The early afternoon faced us with a food crisis: due to a mistake in our food delivery, we had no courgettes for our evening pasta! The horror!! Luckily, a team of courageous WattLabbers ventured into the heat and recovered enough of the missing green squash, before coming back in time for the first afternoon session.

A thorough catalogue of some of the latest technologies that might be useful in the lab was presented: among talks of DNA glues, live-cell microscopy, multiple-emission fluorescent probes and skin-rejuvenating polymers (I still can’t believe they missed the perfect chance for a "Back to the Future" reference there!) most of the people in the steaming-hot 'seminar barn' were probably longing for some rather low-tech electric fans or tempted to make a hand-fan from whatever they found next to them!

Finally, in the last session of the day a debate on how to make the lab run more efficiently could only be quieted by some good ol’ Italian dinner: bruschette (pronounced "bruskette" not "brushette", by the way), pasta and an amazing tiramisu refreshed everyone’s bodies and souls and made us ready to enjoy the night.

It was then time for the famed WattLab Cocktail Competition of which I had heard in several tales, but which was still rather shocking to witness. This year a new challenge was introduced: each team had to pick a "secret ingredient" from a mystery bag that they then had to use in their cocktail. While some teams got away with grenadine or a fruit coulis, some others were less lucky and picked lemon curd or peanut butter (urrghh)! After concocting the cocktails, the teams devised settings to present their cocktails to whoever wanted to try them. The thematic range of these presentations was wild! It went from the Indiana Jones-inspired jungle adventure to the cheerful fairy tale, from the rural countryside barn to three religious-themed presentations (perhaps surprising for a scientific retreat): an Indian temple setting, a more classic – and moderately intimidating – medieval Christian church, and a downright eerie and rather disturbing matriarchal slave sect (true story!). Is there still anyone out there who doubts the creativity of scientists?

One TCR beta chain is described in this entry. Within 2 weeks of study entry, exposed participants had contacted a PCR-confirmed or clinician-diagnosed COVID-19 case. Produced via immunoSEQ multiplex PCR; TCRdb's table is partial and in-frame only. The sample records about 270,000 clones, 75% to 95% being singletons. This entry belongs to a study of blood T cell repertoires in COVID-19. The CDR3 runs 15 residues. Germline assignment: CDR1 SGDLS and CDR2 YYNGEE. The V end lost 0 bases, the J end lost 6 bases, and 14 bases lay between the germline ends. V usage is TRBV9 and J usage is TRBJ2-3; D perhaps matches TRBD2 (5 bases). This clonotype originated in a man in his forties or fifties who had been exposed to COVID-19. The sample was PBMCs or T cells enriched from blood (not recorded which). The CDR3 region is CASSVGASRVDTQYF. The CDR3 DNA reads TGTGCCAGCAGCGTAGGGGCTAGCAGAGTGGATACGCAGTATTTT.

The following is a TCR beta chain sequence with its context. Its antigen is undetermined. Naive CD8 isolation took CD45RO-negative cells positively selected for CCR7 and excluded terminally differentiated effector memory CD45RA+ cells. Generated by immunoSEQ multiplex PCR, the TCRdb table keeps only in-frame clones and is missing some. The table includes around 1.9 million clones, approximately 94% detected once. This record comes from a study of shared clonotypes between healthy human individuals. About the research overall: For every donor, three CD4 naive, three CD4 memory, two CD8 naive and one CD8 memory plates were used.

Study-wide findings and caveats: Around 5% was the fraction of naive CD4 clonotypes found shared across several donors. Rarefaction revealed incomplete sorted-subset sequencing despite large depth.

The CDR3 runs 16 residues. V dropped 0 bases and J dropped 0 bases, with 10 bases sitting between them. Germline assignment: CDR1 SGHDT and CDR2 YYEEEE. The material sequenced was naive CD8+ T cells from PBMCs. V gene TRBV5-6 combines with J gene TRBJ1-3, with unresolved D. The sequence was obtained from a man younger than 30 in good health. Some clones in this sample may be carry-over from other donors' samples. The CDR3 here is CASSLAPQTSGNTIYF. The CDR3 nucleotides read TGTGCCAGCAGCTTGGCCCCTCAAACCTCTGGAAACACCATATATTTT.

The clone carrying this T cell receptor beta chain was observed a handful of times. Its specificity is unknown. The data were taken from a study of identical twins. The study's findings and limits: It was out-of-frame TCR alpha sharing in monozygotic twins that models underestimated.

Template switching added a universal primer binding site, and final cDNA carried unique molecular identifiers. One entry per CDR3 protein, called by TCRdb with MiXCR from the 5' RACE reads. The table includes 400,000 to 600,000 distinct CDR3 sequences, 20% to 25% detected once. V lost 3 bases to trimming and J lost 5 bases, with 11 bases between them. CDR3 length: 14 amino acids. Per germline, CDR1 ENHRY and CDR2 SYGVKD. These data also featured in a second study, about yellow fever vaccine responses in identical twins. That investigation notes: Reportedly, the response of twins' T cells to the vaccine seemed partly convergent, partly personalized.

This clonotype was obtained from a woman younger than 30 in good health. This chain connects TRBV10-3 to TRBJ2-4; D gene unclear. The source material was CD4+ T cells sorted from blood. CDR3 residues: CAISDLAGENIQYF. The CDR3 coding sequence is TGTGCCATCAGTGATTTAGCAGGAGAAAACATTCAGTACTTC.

After the winners were announced, the night continued with lots of chats, dancing and some more singing before exhaustion took over and people started heading for their beds.

The alarm sounded too early for some of the late-nighters (I may or may not be talking about myself here) and strong coffee was certainly needed before the last sessions of the retreat could start. On the last day we learned how to best face a negotiation process, and how trying to find mutual advantages and having a constructive approach are often the best strategies to get the most out of a deal.

Finally, in an inspiring last session, we talked about how we can be motivated and how we can seek happiness in our work and personal lives, with some useful advice and an interesting reflection on how happiness is something different for each and every one of us. After that, it was time to eat that bit of remaining tiramisu, tidy up and get in the cabs heading for the station.

On our way back, the scenes on the train looked quite similar to the ones on our way out. There were again some chatting, some dreamily looking out of the window at the flowing trees and low hills, and many people with their eyes closed, resting after three intense days of science and fun among colleagues and friends – contemplating, pondering over all of the discussions. In a nutshell, the retreat was truly a brief science-mixed-with-f(s)un getaway!